So a so-called liberal Democrat President, that I voted for, now causes me to rise up in defense of states’ rights.
That Democrat is President Obama. And the cause of my anger is the latest statement from the Obama Justice Department.
Attorney General Eric Holder says the federal government will enforce its marijuana laws in California even if voters next month make the state the first in the nation to legalize the drug.
The Justice Department strongly opposes California’s Proposition 19 and remains firmly committed to enforcing the federal Controlled Substances Act in all states, Holder wrote in a letter to former chiefs of the U.S. Drug Enforcement Administration. The Associated Press obtained a copy of the letter, dated Wednesday.
Cutting to the bottom line, why is the Obama administration drawing lines in the sand over a state’s possible decision to allow the use of marijuana, while at the same time its Justice Department cannot bring itself to bring war criminals to justice?
I agree with this analysis:
If the voters of California want marijuana to be legal within their borders, why should the Federal Government be able to say otherwise? As a practical matter, of course, there is a difference between the California Criminal Code and Title 18 of the United States Code, but that only tells us what is, not what should be. Where in the Constitution, for example, is the Federal Government even authorized to make laws dealing with possession of any substance within the borders of a state where that substance is legal?
After all, when prohibition was enacted at the Federal level it was by means of an constitutional amendment, as was its repeal.
The good news is that the Feds can cause some disruption, but have nowhere near the resources to actually affect much other than a few unlucky miscreants.
In 2008, according to the FBI’s numbers, there were about 848,000 marijuana arrests in the United States. The feds accounted (PDF) for less than 1 percent of them. The DEA has about 5,500 special agents nationwide, compared to nearly 70,000 local police officers in California. It certainly can make trouble, but it simply does not have the resources to bust a significant percentage of the state’s marijuana offenders now, let alone after every adult is allowed to grow his own pot. If the DEA could not block access to medical marijuana under Bush or Obama, what chance will it have after the drug is legal for recreational purposes as well?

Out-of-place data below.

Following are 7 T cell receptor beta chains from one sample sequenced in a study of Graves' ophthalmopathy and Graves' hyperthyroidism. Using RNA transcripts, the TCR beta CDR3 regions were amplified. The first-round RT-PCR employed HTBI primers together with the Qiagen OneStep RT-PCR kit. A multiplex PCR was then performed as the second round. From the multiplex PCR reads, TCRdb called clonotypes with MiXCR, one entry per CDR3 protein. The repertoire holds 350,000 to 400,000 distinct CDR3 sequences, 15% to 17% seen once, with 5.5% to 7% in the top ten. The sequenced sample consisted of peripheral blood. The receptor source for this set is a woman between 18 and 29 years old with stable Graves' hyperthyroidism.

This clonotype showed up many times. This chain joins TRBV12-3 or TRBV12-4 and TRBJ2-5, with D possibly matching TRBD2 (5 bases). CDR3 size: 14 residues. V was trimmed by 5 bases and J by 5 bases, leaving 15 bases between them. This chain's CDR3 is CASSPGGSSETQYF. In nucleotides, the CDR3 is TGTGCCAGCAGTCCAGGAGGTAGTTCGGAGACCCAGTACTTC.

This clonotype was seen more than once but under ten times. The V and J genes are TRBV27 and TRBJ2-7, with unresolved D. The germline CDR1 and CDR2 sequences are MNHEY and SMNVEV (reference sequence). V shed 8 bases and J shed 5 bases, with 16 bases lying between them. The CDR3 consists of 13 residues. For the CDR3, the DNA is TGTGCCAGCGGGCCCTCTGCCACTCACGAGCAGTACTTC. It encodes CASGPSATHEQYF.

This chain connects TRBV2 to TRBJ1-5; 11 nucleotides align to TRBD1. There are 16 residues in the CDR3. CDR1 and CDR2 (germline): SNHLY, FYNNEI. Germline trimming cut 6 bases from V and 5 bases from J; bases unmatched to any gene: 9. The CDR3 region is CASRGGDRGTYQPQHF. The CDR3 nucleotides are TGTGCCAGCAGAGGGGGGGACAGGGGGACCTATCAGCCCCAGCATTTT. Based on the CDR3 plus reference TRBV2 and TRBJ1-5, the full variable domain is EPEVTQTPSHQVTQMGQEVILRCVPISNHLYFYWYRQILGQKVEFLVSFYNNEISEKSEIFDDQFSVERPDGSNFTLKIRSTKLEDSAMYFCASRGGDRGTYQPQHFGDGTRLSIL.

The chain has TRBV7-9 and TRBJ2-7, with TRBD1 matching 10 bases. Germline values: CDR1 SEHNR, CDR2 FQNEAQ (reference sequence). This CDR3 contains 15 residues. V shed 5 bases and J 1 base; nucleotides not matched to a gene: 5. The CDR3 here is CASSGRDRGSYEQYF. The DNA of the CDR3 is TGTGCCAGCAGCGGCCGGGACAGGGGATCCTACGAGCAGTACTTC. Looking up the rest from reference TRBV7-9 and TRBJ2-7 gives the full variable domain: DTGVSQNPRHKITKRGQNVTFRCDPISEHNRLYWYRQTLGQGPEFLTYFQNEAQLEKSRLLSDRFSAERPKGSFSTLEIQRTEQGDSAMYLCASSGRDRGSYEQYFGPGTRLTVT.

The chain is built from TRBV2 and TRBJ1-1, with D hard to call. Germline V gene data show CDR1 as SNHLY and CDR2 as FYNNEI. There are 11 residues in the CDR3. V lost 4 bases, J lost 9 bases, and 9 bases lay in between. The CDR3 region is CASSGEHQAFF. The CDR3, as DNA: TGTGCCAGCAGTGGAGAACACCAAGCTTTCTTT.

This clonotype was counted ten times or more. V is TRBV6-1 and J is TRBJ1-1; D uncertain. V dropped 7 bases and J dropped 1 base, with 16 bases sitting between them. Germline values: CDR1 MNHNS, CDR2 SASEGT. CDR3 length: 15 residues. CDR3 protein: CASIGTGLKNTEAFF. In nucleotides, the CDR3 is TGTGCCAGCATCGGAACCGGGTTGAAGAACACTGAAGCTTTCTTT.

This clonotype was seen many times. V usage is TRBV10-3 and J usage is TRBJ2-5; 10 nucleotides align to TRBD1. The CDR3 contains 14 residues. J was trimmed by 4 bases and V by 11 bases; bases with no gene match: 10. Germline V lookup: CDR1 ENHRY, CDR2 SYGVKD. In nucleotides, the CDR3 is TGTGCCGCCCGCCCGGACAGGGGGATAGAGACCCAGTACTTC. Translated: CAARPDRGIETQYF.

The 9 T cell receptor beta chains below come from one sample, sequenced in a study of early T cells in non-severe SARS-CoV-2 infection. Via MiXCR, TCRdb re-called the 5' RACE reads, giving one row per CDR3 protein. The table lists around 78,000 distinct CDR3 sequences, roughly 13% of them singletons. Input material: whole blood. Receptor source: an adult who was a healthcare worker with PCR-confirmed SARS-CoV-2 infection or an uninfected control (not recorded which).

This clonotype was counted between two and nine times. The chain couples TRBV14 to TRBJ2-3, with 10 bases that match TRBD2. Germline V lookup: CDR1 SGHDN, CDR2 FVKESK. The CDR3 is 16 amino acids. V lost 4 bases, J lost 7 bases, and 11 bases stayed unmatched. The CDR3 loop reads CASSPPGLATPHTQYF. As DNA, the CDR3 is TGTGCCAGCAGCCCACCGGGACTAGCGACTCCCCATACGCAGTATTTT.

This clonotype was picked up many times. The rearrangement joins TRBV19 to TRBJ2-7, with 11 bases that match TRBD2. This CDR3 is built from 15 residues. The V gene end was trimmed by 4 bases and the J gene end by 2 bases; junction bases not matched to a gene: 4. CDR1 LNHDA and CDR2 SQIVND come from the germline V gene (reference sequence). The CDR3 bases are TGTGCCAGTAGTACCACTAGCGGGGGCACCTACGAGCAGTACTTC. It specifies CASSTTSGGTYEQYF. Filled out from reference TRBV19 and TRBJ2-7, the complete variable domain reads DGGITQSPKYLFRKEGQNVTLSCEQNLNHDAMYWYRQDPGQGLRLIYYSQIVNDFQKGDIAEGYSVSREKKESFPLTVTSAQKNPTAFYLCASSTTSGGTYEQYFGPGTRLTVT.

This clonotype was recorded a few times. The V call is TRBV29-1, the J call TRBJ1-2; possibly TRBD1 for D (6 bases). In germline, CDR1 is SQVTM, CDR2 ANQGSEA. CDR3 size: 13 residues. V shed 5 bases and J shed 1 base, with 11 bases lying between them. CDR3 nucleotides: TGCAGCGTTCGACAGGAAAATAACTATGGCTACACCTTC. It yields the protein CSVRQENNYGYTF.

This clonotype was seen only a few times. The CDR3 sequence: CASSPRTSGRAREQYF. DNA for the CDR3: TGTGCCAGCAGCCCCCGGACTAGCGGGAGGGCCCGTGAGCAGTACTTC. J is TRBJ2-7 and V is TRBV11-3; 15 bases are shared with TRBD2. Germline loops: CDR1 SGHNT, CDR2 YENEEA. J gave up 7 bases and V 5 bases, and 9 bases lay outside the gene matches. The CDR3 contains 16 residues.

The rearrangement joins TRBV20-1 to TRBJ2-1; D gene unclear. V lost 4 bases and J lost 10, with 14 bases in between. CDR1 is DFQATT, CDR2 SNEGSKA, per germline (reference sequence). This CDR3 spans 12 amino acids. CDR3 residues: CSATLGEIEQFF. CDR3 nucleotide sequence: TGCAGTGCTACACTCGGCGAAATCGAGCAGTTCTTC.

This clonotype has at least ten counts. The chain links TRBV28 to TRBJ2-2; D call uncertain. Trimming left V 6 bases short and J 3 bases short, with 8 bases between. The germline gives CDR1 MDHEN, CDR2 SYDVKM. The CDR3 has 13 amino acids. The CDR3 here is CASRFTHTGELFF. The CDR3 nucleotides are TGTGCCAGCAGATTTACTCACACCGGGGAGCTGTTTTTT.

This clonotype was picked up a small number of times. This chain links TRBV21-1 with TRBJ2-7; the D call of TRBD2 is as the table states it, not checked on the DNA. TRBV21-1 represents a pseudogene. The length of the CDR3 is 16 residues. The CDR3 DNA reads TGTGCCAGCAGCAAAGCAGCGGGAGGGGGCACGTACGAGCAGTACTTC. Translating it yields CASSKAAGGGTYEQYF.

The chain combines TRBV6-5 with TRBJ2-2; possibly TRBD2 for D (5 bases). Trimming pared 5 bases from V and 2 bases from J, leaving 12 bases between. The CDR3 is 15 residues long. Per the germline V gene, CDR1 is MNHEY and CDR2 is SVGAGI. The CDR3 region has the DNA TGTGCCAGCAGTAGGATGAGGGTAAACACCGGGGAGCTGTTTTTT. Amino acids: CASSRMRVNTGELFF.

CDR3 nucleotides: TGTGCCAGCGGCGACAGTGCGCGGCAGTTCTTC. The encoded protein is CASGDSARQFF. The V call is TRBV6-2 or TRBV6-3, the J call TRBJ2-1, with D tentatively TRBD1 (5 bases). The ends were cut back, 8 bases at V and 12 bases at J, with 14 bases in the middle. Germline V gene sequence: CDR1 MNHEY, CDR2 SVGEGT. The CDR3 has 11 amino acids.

Nonetheless, this Federal position breads a disrespect for the law that could have significant long term adverse consequences.
- You: California May Allow Marijuana, but U.S. Will Not (nytimes.com)
- “Feds oppose California’s Prop 19 to legalize marijuana” and related posts (online.worldmag.com)
- Holder vows to enforce pot laws in California if voters legalize marijuana (thehill.com)
- Feds Will Not Honor California Voter’s Decision On Marijuana Legalization (outsidethebeltway.com)
- Even if Prop. 19 passes, federal drug laws will be ‘vigorously’ enforced, official says (latimesblogs.latimes.com)
- U.S. to Prosecute Pot Cases If California Law Passes (businessweek.com)
- Feds oppose Calif. Prop 19 to legalize marijuana (sfgate.com)
- How Will Holder ‘Vigorously Enforce’ Marijuana Prohibition in California? (reason.com)